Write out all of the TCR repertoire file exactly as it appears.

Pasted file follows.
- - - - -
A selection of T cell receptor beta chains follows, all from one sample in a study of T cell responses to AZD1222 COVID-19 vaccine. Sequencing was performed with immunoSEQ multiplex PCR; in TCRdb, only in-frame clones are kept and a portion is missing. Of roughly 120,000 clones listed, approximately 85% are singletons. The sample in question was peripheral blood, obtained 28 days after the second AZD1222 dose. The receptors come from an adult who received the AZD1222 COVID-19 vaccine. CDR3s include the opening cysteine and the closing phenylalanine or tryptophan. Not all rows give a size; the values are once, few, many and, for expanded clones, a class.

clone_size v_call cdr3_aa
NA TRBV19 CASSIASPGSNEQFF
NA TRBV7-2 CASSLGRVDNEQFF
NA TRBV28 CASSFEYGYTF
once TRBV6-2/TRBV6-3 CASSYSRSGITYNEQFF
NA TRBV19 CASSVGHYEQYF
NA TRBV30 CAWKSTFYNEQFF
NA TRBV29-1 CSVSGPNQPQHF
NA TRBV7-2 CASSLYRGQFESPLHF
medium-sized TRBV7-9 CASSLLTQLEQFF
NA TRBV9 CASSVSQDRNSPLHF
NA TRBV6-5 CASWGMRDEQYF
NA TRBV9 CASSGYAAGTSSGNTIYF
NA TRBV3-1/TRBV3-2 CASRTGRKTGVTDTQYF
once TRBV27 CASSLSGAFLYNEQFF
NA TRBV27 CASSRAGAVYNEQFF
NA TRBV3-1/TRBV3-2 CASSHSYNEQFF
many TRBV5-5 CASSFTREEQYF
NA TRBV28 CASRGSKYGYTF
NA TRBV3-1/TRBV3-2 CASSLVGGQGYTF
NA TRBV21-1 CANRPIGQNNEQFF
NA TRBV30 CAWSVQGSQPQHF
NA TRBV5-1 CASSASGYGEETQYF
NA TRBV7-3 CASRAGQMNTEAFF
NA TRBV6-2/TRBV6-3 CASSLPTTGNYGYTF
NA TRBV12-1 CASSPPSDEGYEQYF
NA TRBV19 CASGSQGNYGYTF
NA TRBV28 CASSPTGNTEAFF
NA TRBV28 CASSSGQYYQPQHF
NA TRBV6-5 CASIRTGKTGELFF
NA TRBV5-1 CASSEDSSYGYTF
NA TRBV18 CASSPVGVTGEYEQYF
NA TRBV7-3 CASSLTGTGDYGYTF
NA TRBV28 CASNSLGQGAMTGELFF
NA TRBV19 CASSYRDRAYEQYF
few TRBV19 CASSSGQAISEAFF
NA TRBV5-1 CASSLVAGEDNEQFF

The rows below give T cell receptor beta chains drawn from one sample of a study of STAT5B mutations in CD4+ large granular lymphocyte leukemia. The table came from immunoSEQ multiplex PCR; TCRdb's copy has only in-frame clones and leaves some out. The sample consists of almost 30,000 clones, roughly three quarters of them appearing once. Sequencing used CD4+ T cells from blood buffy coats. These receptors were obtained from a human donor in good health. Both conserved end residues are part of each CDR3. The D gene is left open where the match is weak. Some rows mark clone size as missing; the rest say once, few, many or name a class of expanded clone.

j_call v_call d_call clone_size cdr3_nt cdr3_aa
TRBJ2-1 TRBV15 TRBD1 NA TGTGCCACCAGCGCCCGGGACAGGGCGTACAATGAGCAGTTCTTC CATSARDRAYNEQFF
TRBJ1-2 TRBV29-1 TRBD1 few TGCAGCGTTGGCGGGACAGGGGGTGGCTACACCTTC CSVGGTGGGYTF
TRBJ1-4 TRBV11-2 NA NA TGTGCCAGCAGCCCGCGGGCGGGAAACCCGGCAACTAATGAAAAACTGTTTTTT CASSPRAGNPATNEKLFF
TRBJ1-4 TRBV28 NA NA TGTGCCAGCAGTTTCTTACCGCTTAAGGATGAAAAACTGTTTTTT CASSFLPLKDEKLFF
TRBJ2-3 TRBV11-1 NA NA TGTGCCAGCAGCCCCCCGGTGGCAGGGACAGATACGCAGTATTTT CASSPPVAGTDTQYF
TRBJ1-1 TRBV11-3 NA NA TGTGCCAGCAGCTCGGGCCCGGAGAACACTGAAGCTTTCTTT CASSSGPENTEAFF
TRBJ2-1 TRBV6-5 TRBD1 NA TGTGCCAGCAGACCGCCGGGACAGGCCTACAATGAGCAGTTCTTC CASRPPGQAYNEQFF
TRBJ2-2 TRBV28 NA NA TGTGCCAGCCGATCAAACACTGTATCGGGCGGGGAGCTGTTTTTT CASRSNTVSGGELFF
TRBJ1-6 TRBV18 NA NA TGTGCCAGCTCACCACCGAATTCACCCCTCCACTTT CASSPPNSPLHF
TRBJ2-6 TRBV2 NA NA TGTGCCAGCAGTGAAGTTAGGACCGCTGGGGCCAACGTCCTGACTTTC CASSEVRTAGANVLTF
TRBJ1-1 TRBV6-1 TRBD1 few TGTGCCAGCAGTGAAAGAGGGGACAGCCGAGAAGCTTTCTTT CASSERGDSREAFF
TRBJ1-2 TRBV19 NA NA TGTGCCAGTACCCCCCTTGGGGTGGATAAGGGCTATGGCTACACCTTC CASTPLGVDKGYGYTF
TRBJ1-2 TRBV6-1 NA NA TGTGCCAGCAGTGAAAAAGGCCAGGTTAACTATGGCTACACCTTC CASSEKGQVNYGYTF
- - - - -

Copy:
A selection of T cell receptor beta chains follows, all from one sample in a study of T cell responses to AZD1222 COVID-19 vaccine. Sequencing was performed with immunoSEQ multiplex PCR; in TCRdb, only in-frame clones are kept and a portion is missing. Of roughly 120,000 clones listed, approximately 85% are singletons. The sample in question was peripheral blood, obtained 28 days after the second AZD1222 dose. The receptors come from an adult who received the AZD1222 COVID-19 vaccine. CDR3s include the opening cysteine and the closing phenylalanine or tryptophan. Not all rows give a size; the values are once, few, many and, for expanded clones, a class.

clone_size v_call cdr3_aa
NA TRBV19 CASSIASPGSNEQFF
NA TRBV7-2 CASSLGRVDNEQFF
NA TRBV28 CASSFEYGYTF
once TRBV6-2/TRBV6-3 CASSYSRSGITYNEQFF
NA TRBV19 CASSVGHYEQYF
NA TRBV30 CAWKSTFYNEQFF
NA TRBV29-1 CSVSGPNQPQHF
NA TRBV7-2 CASSLYRGQFESPLHF
medium-sized TRBV7-9 CASSLLTQLEQFF
NA TRBV9 CASSVSQDRNSPLHF
NA TRBV6-5 CASWGMRDEQYF
NA TRBV9 CASSGYAAGTSSGNTIYF
NA TRBV3-1/TRBV3-2 CASRTGRKTGVTDTQYF
once TRBV27 CASSLSGAFLYNEQFF
NA TRBV27 CASSRAGAVYNEQFF
NA TRBV3-1/TRBV3-2 CASSHSYNEQFF
many TRBV5-5 CASSFTREEQYF
NA TRBV28 CASRGSKYGYTF
NA TRBV3-1/TRBV3-2 CASSLVGGQGYTF
NA TRBV21-1 CANRPIGQNNEQFF
NA TRBV30 CAWSVQGSQPQHF
NA TRBV5-1 CASSASGYGEETQYF
NA TRBV7-3 CASRAGQMNTEAFF
NA TRBV6-2/TRBV6-3 CASSLPTTGNYGYTF
NA TRBV12-1 CASSPPSDEGYEQYF
NA TRBV19 CASGSQGNYGYTF
NA TRBV28 CASSPTGNTEAFF
NA TRBV28 CASSSGQYYQPQHF
NA TRBV6-5 CASIRTGKTGELFF
NA TRBV5-1 CASSEDSSYGYTF
NA TRBV18 CASSPVGVTGEYEQYF
NA TRBV7-3 CASSLTGTGDYGYTF
NA TRBV28 CASNSLGQGAMTGELFF
NA TRBV19 CASSYRDRAYEQYF
few TRBV19 CASSSGQAISEAFF
NA TRBV5-1 CASSLVAGEDNEQFF

The rows below give T cell receptor beta chains drawn from one sample of a study of STAT5B mutations in CD4+ large granular lymphocyte leukemia. The table came from immunoSEQ multiplex PCR; TCRdb's copy has only in-frame clones and leaves some out. The sample consists of almost 30,000 clones, roughly three quarters of them appearing once. Sequencing used CD4+ T cells from blood buffy coats. These receptors were obtained from a human donor in good health. Both conserved end residues are part of each CDR3. The D gene is left open where the match is weak. Some rows mark clone size as missing; the rest say once, few, many or name a class of expanded clone.

j_call v_call d_call clone_size cdr3_nt cdr3_aa
TRBJ2-1 TRBV15 TRBD1 NA TGTGCCACCAGCGCCCGGGACAGGGCGTACAATGAGCAGTTCTTC CATSARDRAYNEQFF
TRBJ1-2 TRBV29-1 TRBD1 few TGCAGCGTTGGCGGGACAGGGGGTGGCTACACCTTC CSVGGTGGGYTF
TRBJ1-4 TRBV11-2 NA NA TGTGCCAGCAGCCCGCGGGCGGGAAACCCGGCAACTAATGAAAAACTGTTTTTT CASSPRAGNPATNEKLFF
TRBJ1-4 TRBV28 NA NA TGTGCCAGCAGTTTCTTACCGCTTAAGGATGAAAAACTGTTTTTT CASSFLPLKDEKLFF
TRBJ2-3 TRBV11-1 NA NA TGTGCCAGCAGCCCCCCGGTGGCAGGGACAGATACGCAGTATTTT CASSPPVAGTDTQYF
TRBJ1-1 TRBV11-3 NA NA TGTGCCAGCAGCTCGGGCCCGGAGAACACTGAAGCTTTCTTT CASSSGPENTEAFF
TRBJ2-1 TRBV6-5 TRBD1 NA TGTGCCAGCAGACCGCCGGGACAGGCCTACAATGAGCAGTTCTTC CASRPPGQAYNEQFF
TRBJ2-2 TRBV28 NA NA TGTGCCAGCCGATCAAACACTGTATCGGGCGGGGAGCTGTTTTTT CASRSNTVSGGELFF
TRBJ1-6 TRBV18 NA NA TGTGCCAGCTCACCACCGAATTCACCCCTCCACTTT CASSPPNSPLHF
TRBJ2-6 TRBV2 NA NA TGTGCCAGCAGTGAAGTTAGGACCGCTGGGGCCAACGTCCTGACTTTC CASSEVRTAGANVLTF
TRBJ1-1 TRBV6-1 TRBD1 few TGTGCCAGCAGTGAAAGAGGGGACAGCCGAGAAGCTTTCTTT CASSERGDSREAFF
TRBJ1-2 TRBV19 NA NA TGTGCCAGTACCCCCCTTGGGGTGGATAAGGGCTATGGCTACACCTTC CASTPLGVDKGYGYTF
TRBJ1-2 TRBV6-1 NA NA TGTGCCAGCAGTGAAAAAGGCCAGGTTAACTATGGCTACACCTTC CASSEKGQVNYGYTF